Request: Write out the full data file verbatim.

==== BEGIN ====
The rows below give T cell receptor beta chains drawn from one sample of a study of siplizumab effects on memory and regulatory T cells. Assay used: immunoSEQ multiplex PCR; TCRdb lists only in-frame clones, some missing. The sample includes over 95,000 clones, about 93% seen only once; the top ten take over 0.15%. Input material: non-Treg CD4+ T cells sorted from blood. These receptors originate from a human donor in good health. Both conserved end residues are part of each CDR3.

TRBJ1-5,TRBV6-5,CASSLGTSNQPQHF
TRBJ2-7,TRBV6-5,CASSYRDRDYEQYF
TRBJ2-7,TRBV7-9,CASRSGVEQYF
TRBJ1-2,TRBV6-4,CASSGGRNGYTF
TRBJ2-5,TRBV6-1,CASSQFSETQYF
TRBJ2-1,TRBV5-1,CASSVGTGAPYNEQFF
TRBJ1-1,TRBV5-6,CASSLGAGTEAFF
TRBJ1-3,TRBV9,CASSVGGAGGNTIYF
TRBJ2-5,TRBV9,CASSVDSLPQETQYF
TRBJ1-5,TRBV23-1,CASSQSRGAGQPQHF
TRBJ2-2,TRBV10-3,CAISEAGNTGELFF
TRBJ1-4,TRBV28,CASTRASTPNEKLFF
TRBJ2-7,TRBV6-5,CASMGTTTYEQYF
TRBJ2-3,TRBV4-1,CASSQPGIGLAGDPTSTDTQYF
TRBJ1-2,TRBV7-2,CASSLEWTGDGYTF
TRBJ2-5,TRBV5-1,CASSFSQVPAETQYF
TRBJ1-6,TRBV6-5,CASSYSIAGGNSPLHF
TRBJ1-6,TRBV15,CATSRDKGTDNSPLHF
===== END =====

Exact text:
The rows below give T cell receptor beta chains drawn from one sample of a study of siplizumab effects on memory and regulatory T cells. Assay used: immunoSEQ multiplex PCR; TCRdb lists only in-frame clones, some missing. The sample includes over 95,000 clones, about 93% seen only once; the top ten take over 0.15%. Input material: non-Treg CD4+ T cells sorted from blood. These receptors originate from a human donor in good health. Both conserved end residues are part of each CDR3.

TRBJ1-5,TRBV6-5,CASSLGTSNQPQHF
TRBJ2-7,TRBV6-5,CASSYRDRDYEQYF
TRBJ2-7,TRBV7-9,CASRSGVEQYF
TRBJ1-2,TRBV6-4,CASSGGRNGYTF
TRBJ2-5,TRBV6-1,CASSQFSETQYF
TRBJ2-1,TRBV5-1,CASSVGTGAPYNEQFF
TRBJ1-1,TRBV5-6,CASSLGAGTEAFF
TRBJ1-3,TRBV9,CASSVGGAGGNTIYF
TRBJ2-5,TRBV9,CASSVDSLPQETQYF
TRBJ1-5,TRBV23-1,CASSQSRGAGQPQHF
TRBJ2-2,TRBV10-3,CAISEAGNTGELFF
TRBJ1-4,TRBV28,CASTRASTPNEKLFF
TRBJ2-7,TRBV6-5,CASMGTTTYEQYF
TRBJ2-3,TRBV4-1,CASSQPGIGLAGDPTSTDTQYF
TRBJ1-2,TRBV7-2,CASSLEWTGDGYTF
TRBJ2-5,TRBV5-1,CASSFSQVPAETQYF
TRBJ1-6,TRBV6-5,CASSYSIAGGNSPLHF
TRBJ1-6,TRBV15,CATSRDKGTDNSPLHF